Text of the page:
The recent Memory Lane Then and Now picture (Mail, March 25), of the Argosy shoe shop, brought back many happy memories for me.
My father established this business in 1945 and I took over in the early 1970s, running it until I retired 12 years ago.
One of my most lasting memories is of the loyal staff who worked for us, most of whom stayed for many years.
This was important because it meant they got to know the customers, and the customers got to know them.
The children’s department was a very important and pleasurable part of the business.
Mothers would bring their children in, usually at around 12 months old, to be fitted with their first shoes, and thereafter several times a year to have their feet checked.
We would watch these children grow up knowing that almost inevitably we would lose them, usually when they became teenagers.
They would then refuse to patronise the shop they had always gone to, and insist on shopping elsewhere, even if the shoes were no different from what we had to offer.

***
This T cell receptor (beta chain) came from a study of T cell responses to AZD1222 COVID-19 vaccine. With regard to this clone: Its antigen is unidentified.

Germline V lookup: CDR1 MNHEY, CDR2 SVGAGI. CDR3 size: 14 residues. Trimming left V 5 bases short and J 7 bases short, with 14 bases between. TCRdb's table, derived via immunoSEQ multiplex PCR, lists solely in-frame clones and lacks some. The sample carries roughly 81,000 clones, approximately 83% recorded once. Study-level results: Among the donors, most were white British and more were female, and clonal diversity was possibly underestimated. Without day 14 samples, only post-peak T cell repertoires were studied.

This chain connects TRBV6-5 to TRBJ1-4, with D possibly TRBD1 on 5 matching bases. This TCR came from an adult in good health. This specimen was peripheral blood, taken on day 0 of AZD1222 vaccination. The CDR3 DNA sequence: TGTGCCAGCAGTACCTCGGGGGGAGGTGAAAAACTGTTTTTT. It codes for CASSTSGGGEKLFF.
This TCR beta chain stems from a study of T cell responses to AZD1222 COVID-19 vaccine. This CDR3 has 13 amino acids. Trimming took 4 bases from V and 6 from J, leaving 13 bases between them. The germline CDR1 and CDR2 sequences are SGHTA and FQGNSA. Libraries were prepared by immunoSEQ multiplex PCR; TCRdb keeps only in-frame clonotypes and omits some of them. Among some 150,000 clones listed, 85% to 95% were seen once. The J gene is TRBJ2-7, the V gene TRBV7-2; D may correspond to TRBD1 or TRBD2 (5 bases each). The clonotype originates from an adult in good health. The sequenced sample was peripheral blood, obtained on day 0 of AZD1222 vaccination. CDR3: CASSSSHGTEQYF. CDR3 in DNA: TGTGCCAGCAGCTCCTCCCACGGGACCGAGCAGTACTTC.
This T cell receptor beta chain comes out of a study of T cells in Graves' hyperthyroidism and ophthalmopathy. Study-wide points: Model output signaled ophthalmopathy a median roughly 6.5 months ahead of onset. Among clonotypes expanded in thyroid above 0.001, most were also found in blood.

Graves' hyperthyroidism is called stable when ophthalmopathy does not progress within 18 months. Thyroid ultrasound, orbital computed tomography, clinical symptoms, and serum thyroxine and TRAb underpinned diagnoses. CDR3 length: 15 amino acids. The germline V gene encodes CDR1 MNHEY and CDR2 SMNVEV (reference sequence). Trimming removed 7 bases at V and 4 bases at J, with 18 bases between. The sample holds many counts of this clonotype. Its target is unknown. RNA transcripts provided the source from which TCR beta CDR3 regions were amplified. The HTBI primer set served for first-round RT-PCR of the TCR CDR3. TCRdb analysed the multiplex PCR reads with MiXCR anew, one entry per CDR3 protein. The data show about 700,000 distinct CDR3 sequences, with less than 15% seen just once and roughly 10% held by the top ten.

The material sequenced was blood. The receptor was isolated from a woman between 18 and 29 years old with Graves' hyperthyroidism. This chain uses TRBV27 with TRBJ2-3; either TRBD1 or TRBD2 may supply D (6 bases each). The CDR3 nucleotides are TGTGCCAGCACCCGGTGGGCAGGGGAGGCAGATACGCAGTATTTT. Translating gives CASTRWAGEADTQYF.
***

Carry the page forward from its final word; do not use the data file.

However, several years later they would suddenly re-appear.
Parents themselves now, they would bring their children in to be fitted for their first pair of shoes.
And so the cycle began again.
Family businesses like ours, based on customer service and satisfaction, have sadly almost disappeared from our high streets. I am convinced the country is all the poorer because of this.
The modern generation may find mail order and internet shopping easier, but I firmly believe they don’t know what they are missing.